Lamu, KNA June 29 2019 by Amenya Ochieng
Four years to this date the Amu Power Company came to Lamu with the promise of acquiring 975 acres of land in Kwasasi area belonging to at least 600 farmers, in order to build a 3 unit 981 megawatt coal power plant.
Yet four years on there has been nothing to show of that promise, as the farmers narrate how they have been forced to leave their land parcels in favour of the Shs 200 billion coal project that has also been the subject of controversy among environmentalists and locals in the coastal county.
Besides the cloud of scepticism surrounding setting up of the Amu Power Coal plant due to environmental concerns, land issues also cast a shadow over the project as well.
Kwasasi Farmers Association Chairman Abdulrahman Aboud pours cold water on the assurances made by Amu Power that the farmers will still be compensated especially with the recent National Environment Tribunal ruling that on Wednesday revoked the Environmental Impact Assessment (EIA) licence for the Kshs 200 billion Lamu Coal Power Plant.
The tribunal ruled that National Environmental Management Authority failed to consider its own regulations when issuing the license to Amu Power.
“There was a casual approach by Nema in such a serious project, they, therefore, failed to carry out their mandate as required by law,” the tribunal ruled.
The tribunal said the only option was to stop the project and validate the environmental impact assessment report.
This ruling is likely to only surmount to the problems affecting the people as the Kwasasi farmers know too well that the ruling has put a dent to their hopes of compensation thus far.
Aboud states that the ruling will only serve to postpone the Kwasasi farmers plight since none of those affected have been able to farm on their land for the past four years, as they held out for compensation.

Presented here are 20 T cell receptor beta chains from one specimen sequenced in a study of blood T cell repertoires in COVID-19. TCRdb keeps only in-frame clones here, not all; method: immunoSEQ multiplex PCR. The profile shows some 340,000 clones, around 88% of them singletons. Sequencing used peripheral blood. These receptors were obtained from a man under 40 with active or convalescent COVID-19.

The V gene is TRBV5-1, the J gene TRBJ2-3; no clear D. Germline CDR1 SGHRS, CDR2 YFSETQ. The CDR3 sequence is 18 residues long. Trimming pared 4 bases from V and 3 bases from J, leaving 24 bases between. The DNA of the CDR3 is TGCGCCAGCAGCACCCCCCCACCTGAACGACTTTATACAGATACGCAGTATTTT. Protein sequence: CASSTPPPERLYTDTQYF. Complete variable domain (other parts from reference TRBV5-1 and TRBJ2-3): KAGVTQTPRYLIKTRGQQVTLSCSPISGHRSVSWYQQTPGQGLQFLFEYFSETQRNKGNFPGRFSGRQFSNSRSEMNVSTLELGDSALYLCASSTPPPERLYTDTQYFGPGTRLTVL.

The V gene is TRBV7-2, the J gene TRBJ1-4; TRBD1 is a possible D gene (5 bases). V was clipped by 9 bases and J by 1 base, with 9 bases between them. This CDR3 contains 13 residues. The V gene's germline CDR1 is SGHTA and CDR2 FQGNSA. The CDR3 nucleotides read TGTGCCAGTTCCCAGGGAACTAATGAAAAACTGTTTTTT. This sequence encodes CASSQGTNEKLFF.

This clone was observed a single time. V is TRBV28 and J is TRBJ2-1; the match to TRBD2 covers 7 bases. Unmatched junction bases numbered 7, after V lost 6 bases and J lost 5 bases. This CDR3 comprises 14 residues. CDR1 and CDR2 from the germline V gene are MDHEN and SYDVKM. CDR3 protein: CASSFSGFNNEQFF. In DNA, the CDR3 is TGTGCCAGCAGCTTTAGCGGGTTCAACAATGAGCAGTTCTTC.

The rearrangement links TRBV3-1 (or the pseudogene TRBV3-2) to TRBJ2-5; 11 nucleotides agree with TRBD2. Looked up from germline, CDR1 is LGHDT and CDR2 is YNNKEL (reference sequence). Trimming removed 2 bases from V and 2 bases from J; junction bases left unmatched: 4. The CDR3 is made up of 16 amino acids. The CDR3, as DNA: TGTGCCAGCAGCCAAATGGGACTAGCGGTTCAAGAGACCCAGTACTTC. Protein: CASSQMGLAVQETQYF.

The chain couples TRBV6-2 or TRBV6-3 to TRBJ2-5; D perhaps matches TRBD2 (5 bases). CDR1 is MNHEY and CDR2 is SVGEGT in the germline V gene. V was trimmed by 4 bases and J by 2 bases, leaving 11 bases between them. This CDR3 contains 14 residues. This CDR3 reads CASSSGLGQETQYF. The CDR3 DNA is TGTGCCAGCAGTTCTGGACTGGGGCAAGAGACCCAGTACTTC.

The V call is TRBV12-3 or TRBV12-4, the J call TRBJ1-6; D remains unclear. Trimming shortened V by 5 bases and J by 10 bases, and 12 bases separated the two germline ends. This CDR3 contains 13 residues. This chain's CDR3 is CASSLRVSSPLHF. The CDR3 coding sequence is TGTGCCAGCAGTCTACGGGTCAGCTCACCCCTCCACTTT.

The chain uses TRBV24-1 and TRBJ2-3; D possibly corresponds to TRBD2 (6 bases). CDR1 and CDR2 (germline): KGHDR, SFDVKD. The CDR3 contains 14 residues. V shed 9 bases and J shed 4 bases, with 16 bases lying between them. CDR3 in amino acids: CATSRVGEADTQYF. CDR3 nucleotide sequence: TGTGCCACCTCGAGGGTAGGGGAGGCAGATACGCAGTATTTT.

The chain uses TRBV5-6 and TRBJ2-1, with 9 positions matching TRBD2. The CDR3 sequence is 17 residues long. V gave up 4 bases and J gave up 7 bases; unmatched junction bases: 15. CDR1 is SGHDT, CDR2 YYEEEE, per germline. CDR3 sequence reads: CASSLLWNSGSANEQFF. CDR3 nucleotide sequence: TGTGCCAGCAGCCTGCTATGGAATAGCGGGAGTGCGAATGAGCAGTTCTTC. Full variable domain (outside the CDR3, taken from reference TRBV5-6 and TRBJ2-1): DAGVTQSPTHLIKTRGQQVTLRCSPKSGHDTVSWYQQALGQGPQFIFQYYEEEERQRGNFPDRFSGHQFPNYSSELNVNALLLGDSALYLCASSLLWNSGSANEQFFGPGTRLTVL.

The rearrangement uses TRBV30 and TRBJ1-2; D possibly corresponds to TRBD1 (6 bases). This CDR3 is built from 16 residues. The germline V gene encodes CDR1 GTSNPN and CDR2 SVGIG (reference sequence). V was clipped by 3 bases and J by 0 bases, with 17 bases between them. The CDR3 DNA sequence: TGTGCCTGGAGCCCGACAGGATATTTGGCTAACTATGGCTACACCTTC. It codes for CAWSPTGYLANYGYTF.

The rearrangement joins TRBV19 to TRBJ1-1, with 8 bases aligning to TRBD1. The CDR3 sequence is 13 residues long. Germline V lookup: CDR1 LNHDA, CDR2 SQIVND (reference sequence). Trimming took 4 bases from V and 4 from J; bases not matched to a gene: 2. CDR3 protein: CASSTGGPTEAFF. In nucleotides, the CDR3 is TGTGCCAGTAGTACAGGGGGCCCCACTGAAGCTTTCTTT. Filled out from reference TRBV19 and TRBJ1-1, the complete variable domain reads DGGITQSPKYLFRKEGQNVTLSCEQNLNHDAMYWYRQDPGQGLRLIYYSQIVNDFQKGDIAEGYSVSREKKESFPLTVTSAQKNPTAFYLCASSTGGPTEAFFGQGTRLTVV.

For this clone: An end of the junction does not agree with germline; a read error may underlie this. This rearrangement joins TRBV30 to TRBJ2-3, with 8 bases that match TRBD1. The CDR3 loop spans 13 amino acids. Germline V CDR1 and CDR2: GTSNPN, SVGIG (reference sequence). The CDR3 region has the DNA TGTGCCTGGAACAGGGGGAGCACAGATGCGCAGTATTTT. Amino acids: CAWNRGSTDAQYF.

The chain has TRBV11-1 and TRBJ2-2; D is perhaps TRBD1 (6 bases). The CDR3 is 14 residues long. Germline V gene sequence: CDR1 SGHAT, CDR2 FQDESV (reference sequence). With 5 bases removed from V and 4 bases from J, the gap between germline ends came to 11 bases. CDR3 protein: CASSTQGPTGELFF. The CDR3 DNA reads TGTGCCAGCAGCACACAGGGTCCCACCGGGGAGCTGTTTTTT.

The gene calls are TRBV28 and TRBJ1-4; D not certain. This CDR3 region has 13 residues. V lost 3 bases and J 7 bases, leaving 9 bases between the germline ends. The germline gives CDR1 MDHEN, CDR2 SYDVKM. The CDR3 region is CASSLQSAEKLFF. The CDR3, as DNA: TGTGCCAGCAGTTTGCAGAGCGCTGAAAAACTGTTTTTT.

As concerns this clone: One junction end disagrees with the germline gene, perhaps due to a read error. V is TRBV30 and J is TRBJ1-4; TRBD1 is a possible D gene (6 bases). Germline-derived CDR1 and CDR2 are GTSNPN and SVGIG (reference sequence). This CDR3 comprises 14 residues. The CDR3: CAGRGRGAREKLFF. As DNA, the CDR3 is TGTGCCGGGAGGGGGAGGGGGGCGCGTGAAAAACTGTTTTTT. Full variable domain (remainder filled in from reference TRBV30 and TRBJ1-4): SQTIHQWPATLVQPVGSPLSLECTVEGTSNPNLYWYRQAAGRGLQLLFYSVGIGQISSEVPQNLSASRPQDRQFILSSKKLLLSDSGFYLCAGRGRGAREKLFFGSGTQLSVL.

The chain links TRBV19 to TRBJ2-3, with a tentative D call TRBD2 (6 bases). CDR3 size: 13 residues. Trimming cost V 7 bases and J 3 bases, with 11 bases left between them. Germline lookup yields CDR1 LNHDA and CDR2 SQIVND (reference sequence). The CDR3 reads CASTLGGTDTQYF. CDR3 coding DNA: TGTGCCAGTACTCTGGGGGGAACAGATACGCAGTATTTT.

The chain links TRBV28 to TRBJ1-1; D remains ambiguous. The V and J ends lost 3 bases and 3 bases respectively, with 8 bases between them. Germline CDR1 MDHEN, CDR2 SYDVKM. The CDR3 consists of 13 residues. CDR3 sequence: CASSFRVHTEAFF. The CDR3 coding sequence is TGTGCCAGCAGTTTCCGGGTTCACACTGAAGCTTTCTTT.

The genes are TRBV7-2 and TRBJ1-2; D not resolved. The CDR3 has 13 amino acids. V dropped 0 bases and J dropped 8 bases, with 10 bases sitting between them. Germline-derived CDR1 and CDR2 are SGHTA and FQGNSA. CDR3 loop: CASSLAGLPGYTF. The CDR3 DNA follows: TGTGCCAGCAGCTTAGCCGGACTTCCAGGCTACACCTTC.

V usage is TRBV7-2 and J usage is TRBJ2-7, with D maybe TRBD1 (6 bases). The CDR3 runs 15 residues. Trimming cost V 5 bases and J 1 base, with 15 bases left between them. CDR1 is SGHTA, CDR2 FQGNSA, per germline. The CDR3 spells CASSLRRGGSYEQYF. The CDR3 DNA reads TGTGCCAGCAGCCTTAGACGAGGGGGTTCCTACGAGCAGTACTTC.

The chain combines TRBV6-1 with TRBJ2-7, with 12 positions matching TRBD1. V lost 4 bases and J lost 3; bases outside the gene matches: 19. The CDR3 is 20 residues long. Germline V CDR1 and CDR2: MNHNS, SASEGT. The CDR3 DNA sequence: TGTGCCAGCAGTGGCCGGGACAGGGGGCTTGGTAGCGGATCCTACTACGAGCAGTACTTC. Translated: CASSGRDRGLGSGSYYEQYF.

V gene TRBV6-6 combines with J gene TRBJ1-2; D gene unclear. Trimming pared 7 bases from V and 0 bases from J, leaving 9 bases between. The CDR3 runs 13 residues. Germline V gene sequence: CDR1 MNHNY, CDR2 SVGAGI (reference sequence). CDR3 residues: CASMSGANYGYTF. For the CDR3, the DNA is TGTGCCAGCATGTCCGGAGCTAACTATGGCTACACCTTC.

“As much as we support the decision of the court, Kwasasi farmers are suffering since we do not know the way forward since our livelihoods have been disrupted, as we cannot farm neither can we continue to survive this way,” Aboud states adding that there seems to be no direction being provided by the National Land Commission over our compensation.
Sentiments echoed by Mzee Hussein Mpate, one of the land owners in Kwasasi who has been affected by the stalled prospects of the Amu Power project.
“Despite telling our plight to the NLC, two Parliamentary commitees, local leaders as well as Amu Power themselves, there seems to be no respite to our suffering as we remain in the dark as we cannot carry out our trade, because we had already relinquished our farms in favour of compensation,” Mzee Mpate reveals.
He divulges that the promise of Kshs 800,000 per acre compensation has been a mirage, with most of the farmers barely able to get by as their livelihoods have been affected.
The National Land Commission had valued the Kwasasi land at Kshs 800,000 per acre though there had been some controversy over the survey and acreage process in which the land owners claimed that their land sizes had been greatly reduced.
Some such as Mzee Abubakar Ali claims that in the NLC survey he is said to own only 8 acres instead of the 20 acres that he claims.
Last year the National Land Commission Chairman Dr. Mohammed Swazuriu had intimated that the compensation would be land to land instead of cash drawing the ire of land owners and local leaders as well.
“Talk of land to land compensation sounds fishy especially since there is no free land in Lamu as is perceived, and even the Boni Forest which they might target is home to the Boni community,” Kiunga MCA Abdalla Babaad, says.
Abdulrahman Aboud, also states that the over 600 landowners said they don’t understand why last minute plans were secretly being made to alter the initial compensation plan.
Aboud said they would not accept anything less than monetary compensation for their lands failure to which they would demand to be given their lands back.
“The issue of the mode of compensation shouldn’t even be an issue because we had long settled it years back and the NLC even came and told us what an acre would be paid for in the compensation,” he laments.